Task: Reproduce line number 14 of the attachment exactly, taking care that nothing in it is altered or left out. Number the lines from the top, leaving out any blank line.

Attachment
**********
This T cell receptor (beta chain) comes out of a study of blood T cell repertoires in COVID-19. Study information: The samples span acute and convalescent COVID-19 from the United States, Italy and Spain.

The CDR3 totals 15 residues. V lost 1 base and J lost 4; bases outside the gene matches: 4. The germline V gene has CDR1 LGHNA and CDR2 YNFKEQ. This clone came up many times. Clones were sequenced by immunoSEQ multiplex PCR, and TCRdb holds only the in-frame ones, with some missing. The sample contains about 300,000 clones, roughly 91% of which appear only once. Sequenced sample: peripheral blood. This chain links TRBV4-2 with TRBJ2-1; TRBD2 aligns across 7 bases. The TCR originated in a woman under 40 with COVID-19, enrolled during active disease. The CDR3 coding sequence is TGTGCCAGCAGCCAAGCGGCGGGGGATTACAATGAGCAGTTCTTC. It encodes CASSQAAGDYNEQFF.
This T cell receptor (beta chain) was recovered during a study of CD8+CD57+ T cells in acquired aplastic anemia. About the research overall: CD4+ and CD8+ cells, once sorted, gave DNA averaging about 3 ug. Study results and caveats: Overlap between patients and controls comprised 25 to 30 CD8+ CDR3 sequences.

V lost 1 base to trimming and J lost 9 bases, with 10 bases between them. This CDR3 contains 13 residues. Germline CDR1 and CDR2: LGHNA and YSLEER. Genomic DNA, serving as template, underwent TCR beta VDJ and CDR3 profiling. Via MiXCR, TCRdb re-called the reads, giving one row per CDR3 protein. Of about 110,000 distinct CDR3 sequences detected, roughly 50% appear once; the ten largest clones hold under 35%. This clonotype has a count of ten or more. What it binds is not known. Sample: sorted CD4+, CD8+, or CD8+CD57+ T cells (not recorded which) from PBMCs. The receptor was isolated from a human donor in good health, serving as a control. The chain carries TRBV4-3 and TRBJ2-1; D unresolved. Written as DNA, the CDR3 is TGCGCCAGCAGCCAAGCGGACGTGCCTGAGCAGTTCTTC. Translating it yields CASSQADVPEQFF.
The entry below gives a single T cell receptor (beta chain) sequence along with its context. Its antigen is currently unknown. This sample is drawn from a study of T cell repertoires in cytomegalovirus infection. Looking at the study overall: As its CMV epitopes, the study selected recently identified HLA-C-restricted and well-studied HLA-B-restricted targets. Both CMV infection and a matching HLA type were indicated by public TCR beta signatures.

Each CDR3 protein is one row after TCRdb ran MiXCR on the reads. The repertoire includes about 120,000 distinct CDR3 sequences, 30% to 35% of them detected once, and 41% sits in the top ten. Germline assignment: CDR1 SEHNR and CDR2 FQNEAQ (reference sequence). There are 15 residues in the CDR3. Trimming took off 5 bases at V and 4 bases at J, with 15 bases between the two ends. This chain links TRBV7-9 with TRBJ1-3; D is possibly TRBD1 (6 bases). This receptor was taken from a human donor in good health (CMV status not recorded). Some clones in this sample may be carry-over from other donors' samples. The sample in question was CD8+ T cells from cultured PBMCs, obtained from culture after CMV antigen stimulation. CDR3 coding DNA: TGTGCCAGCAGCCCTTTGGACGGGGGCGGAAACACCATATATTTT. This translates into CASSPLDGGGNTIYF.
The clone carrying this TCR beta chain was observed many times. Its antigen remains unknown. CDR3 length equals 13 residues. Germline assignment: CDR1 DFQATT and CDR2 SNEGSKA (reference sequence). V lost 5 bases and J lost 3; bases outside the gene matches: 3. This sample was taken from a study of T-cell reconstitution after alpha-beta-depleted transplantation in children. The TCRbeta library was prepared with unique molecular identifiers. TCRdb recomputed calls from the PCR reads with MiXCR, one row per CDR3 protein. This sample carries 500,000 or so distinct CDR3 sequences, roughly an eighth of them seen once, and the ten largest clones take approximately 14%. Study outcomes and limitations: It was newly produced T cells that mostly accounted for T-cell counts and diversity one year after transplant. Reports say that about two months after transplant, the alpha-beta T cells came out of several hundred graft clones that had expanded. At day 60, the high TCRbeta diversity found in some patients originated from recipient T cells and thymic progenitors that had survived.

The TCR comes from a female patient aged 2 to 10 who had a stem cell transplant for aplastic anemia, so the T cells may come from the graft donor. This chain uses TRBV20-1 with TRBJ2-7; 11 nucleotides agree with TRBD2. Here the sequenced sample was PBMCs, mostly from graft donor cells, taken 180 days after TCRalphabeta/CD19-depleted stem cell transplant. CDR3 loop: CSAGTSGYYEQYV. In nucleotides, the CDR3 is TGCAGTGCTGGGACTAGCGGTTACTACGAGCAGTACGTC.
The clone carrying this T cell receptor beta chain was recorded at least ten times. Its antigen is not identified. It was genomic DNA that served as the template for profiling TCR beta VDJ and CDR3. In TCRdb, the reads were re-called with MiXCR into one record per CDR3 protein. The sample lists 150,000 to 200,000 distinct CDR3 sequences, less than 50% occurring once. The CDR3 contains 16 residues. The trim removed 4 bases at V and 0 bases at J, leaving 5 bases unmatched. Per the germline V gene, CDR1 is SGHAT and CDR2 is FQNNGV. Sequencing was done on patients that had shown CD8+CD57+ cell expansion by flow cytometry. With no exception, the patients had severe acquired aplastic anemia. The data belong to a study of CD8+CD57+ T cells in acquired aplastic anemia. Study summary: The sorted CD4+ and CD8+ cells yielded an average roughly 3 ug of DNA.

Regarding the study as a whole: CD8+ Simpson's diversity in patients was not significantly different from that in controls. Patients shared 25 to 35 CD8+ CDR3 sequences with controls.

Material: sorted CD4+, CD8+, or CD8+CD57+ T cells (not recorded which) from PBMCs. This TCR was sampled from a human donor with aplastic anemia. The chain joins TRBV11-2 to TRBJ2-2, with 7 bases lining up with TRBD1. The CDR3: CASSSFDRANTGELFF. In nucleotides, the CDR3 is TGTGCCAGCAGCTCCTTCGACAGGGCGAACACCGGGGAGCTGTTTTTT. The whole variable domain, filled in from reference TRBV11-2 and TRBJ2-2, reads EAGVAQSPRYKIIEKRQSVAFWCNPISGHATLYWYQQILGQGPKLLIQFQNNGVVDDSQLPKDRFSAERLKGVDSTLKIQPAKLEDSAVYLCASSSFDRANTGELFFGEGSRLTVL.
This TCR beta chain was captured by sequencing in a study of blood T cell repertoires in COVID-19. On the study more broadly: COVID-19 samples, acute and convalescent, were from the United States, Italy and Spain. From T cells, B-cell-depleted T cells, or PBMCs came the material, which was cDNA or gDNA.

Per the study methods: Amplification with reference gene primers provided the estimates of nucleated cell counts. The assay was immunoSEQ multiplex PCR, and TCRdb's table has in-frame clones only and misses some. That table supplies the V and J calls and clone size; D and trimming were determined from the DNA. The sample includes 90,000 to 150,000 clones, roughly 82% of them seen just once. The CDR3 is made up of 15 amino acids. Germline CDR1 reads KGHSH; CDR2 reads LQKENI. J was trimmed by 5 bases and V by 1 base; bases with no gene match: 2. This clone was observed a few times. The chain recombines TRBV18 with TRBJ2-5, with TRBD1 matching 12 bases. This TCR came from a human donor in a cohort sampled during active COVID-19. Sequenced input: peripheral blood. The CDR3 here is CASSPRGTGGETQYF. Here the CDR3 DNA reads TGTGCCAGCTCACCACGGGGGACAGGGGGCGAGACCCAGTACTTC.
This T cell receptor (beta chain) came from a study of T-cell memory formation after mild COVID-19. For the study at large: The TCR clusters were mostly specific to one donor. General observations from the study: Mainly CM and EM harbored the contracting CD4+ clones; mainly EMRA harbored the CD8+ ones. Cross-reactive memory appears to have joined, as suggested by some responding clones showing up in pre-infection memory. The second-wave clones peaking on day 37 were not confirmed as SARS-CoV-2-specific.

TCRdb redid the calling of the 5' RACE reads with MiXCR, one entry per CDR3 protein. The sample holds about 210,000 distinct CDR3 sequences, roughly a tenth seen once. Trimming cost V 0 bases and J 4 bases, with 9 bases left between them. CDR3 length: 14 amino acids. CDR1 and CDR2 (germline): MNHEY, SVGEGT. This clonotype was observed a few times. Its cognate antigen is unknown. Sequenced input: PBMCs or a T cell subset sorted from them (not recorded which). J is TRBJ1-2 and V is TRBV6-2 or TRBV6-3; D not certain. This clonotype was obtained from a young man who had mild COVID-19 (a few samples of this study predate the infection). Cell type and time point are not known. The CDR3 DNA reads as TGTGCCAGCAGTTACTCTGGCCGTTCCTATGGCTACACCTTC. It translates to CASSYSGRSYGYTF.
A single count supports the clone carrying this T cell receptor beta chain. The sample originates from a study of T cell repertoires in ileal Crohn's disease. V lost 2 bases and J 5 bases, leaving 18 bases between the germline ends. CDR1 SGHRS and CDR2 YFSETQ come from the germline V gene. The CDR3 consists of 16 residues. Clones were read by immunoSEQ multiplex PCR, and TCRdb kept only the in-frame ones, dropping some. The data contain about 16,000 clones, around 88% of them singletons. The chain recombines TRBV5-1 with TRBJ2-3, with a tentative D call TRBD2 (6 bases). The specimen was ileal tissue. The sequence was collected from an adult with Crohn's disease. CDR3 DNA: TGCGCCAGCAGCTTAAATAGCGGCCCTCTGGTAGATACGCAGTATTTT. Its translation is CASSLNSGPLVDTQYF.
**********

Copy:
This T cell receptor (beta chain) came from a study of T-cell memory formation after mild COVID-19. For the study at large: The TCR clusters were mostly specific to one donor. General observations from the study: Mainly CM and EM harbored the contracting CD4+ clones; mainly EMRA harbored the CD8+ ones. Cross-reactive memory appears to have joined, as suggested by some responding clones showing up in pre-infection memory. The second-wave clones peaking on day 37 were not confirmed as SARS-CoV-2-specific.